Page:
I spent my week of non-blogging (and rather limited reading, I must admit) at Magee Marsh, a nature refuge on the southern shore of Lake Erie, one of the five Great Lakes along the northern United States (four of the Great Lakes form part of the border between the U.S. and Canada).

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Although it’s not on a flyway, Magee Marsh is a critical stopping point for migrants that come to Lake Erie and need food and rest before they’re strong enough to attempt a crossing.  Essentially the Marsh, which is one of Lake Erie’s last bits of undeveloped wetland, is a giant bird hotel that provides shelter, food and water for the birds, and a boardwalk trail for the birders.  Both groups appear happy with the arrangement.

Here are some of the things I saw at Magee Marsh last week:

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A Blackburnian Warbler.  It’s not difficult to see why one of the old fieldguides refers to it as “flame throat.”
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A Canada Warbler, an enormous favorite with just about everyone.
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A Bay-breasted Warbler.  They’re even prettier when you can see one at a different angle.
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A head-on view of a Northern Parula.  It looks pretty fierce from this angle, but no need to worry — it weighs less than an ounce (28 grams).

 

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A Magnolia Warbler; many of these turn up regularly during spring migration.

Over 300 different bird species pass through Magee Marsh each year.  Although warblers are certainly the main attraction, many other wonderful things also rely on the Marsh to survive during spring migration:

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A Rose-breasted Grosbeak.  It’s not a warbler but I don’t mind, do you?
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An American Woodcock.  This photo doesn’t really convey the beauty of the bird’s subtle colors and patterns.
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American Bald Eagles are some of Magee Marsh’s permanent residents; in spring you can usually see at least one nesting pair.

For a wildlife refuge, Magee Marsh is easily accessible from several midwestern cities, including Cleveland, Toledo and Detroit.  It’s easy to stay in one of several small towns withing driving distance.  I usually pick Port Clinton, a small town that’s primarily centered on sport fishing (it styles itself “the Walleye capital of the World” and who’s to say it isn’t?).  Port Clinton has a sprinkling of older houses and an impressive array of yachts; it also doesn’t really come alive until late May, after spring migration is over and birds and birders have left.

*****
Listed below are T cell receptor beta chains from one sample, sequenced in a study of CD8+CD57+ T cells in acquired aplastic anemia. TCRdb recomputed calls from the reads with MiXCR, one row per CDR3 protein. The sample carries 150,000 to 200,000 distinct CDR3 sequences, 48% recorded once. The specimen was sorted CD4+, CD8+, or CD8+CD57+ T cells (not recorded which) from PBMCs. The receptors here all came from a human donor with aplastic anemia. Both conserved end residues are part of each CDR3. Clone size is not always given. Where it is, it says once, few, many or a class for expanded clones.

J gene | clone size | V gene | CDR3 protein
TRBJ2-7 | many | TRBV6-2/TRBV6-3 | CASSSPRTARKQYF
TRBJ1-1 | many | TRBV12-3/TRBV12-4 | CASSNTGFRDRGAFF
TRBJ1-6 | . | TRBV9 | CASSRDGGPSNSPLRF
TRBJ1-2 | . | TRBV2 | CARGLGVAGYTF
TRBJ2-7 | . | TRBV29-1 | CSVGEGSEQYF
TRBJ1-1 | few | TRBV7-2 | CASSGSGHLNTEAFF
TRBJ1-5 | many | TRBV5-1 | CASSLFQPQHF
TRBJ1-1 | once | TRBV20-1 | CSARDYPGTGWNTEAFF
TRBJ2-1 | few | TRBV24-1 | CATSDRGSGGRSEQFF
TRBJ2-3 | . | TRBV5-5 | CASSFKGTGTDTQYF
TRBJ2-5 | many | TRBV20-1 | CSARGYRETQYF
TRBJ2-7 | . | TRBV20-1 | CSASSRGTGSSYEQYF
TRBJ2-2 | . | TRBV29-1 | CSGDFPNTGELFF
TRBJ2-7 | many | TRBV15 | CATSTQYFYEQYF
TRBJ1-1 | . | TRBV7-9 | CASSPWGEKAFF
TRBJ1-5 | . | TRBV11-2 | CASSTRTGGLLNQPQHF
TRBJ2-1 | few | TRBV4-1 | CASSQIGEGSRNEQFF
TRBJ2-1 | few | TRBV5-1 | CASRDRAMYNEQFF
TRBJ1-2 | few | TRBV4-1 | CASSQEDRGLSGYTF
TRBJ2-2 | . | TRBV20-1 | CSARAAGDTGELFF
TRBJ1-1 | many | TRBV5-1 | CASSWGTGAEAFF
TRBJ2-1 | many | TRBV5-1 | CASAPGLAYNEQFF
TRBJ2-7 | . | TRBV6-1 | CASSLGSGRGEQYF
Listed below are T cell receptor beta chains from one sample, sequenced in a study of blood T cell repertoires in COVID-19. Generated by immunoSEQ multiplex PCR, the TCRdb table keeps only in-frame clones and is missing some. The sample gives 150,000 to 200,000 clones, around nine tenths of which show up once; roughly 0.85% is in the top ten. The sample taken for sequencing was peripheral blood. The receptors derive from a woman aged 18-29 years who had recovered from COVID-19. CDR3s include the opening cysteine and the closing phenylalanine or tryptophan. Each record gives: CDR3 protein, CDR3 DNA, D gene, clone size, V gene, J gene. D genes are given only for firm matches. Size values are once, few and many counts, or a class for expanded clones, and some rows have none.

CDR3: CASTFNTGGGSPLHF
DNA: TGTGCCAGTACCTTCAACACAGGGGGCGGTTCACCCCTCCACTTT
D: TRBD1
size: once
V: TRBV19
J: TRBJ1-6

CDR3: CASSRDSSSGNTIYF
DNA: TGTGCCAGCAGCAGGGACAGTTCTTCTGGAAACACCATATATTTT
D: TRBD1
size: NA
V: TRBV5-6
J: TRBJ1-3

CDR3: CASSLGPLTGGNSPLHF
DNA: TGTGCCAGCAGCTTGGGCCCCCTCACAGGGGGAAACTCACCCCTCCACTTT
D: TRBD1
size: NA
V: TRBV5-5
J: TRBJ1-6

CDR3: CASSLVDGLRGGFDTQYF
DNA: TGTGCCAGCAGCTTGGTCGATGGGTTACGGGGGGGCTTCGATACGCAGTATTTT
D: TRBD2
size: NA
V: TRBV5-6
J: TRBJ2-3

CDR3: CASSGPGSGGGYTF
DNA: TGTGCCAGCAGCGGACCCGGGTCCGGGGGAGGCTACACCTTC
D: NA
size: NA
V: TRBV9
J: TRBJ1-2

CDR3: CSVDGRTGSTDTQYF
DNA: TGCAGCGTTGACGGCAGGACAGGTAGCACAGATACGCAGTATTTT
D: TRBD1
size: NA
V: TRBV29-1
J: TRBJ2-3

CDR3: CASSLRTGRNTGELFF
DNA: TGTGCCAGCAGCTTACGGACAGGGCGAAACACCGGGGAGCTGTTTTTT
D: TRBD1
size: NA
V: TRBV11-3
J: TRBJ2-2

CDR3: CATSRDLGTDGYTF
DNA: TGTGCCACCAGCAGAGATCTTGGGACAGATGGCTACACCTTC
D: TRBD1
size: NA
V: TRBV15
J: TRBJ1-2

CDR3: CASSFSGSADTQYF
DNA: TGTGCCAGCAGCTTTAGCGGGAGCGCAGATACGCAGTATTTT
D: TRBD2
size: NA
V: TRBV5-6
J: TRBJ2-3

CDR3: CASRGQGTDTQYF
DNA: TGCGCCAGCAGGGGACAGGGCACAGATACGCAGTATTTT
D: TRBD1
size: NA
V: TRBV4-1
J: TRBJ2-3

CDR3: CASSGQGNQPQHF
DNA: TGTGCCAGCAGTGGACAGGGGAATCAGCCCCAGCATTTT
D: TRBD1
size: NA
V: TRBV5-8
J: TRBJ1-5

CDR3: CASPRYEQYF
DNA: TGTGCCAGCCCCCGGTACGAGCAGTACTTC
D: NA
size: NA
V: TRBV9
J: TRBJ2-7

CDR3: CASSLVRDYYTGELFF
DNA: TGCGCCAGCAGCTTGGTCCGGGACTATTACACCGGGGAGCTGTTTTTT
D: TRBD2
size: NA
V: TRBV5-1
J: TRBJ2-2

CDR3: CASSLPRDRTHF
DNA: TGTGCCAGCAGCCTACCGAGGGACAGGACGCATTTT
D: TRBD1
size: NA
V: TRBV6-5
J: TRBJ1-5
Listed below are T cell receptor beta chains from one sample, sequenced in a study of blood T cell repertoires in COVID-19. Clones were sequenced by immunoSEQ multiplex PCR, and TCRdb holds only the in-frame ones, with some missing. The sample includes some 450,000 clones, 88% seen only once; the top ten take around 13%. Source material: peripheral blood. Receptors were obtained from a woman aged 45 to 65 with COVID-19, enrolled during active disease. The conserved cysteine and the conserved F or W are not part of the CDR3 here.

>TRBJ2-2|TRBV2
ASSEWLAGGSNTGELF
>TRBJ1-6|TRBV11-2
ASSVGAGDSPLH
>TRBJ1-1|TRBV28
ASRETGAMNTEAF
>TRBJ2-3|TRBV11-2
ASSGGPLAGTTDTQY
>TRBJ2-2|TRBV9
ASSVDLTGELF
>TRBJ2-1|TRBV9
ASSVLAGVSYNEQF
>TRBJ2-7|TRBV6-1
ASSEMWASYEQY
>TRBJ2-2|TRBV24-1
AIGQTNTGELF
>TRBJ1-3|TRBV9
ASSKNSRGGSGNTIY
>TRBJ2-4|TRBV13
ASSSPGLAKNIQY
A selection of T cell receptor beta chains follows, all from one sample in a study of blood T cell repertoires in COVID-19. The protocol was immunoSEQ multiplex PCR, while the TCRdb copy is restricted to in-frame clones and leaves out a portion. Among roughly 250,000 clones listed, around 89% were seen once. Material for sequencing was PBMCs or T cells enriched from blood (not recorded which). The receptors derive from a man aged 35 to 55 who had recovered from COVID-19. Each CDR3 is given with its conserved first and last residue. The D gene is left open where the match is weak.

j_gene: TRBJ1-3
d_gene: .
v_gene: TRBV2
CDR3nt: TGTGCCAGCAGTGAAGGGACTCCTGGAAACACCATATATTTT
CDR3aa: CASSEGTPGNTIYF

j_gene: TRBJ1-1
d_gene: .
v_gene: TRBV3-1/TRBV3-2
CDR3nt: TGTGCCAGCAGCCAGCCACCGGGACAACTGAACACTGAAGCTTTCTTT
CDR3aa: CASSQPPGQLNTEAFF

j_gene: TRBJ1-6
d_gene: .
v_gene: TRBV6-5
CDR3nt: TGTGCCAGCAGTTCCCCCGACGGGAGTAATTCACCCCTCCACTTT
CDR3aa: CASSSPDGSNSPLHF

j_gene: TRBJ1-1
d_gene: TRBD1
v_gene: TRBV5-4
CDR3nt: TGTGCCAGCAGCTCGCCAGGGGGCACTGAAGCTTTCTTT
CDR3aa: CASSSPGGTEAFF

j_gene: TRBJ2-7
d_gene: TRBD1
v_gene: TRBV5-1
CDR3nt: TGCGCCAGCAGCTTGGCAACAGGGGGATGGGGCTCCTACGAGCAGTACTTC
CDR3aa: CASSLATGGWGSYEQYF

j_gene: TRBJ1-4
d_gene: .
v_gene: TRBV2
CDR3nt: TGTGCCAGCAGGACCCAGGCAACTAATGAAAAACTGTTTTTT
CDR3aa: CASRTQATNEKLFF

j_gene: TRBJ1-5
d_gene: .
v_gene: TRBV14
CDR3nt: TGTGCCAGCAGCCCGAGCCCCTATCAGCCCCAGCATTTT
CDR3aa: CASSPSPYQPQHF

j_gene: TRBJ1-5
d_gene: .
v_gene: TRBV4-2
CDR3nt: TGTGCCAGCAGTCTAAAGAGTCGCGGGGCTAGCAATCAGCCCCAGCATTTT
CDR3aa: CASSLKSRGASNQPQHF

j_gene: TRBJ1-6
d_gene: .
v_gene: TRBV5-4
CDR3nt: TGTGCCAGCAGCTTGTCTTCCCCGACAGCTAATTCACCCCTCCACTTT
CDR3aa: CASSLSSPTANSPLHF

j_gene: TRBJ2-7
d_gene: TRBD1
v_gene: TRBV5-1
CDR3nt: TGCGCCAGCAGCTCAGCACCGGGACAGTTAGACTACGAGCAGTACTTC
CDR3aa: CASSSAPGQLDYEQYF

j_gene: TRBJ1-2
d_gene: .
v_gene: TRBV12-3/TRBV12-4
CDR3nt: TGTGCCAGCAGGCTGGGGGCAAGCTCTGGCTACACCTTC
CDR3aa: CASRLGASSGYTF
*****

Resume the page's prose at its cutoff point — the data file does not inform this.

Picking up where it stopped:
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Port Clinton was founded in the 1840s and grew slowly; it’s still pretty small.  This is one of its relatively rare older buildings.
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A glimpse of one of Port Clinton’s wharves.  The summer sports fisherman aren’t here yet.
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And what’s an outing of any kind without an end of the day stop at an Irish pub?  McCarthy’s is conveniently located across from a popular wharf.

 

 

 

 

 

 

 

Love & Fate in Tom Drury’s “The Driftless Area”

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Isn’t this a wonderful cover photo?  Don’t you wonder who she is, and what she’s thinking, that woman of great but unconventional beauty, lost in her thoughts, so suggestive of mystery?  And the title — the “driftless area” — whatever could it mean?  It’s embarrassing to admit —  but, dear reader, I hold nothing back from you — that I had never heard of Tom Drury, the author, when I bought this book, a purchase based strictly on the title and the cover art.  Unbeknown to me, however, at least until a month or so ago, Drury is considered a “writer’s writer,” described by the New York Times, no less, as “a major figure in American literature, author of a string of novels without a dud in the bunch.”  Oops!  My bad!  To add to my humiliation, only a few weeks ago the Guardian included The Driftless Area in its “Top Ten Books Set in the American Midwest.”  At least by that point I had actually begun reading the novel, which had been gathering dust on my shelves since its purchase in 2013.  All I can say is — thank heaven for Challenges!  Had I not listed this as one of my selections for the 2019 TBR Challenge, The Driftless Area might still be sitting, forlorn and unread, in my upstairs junk room.  And that would be a personal loss, for it’s a truly wonderful book.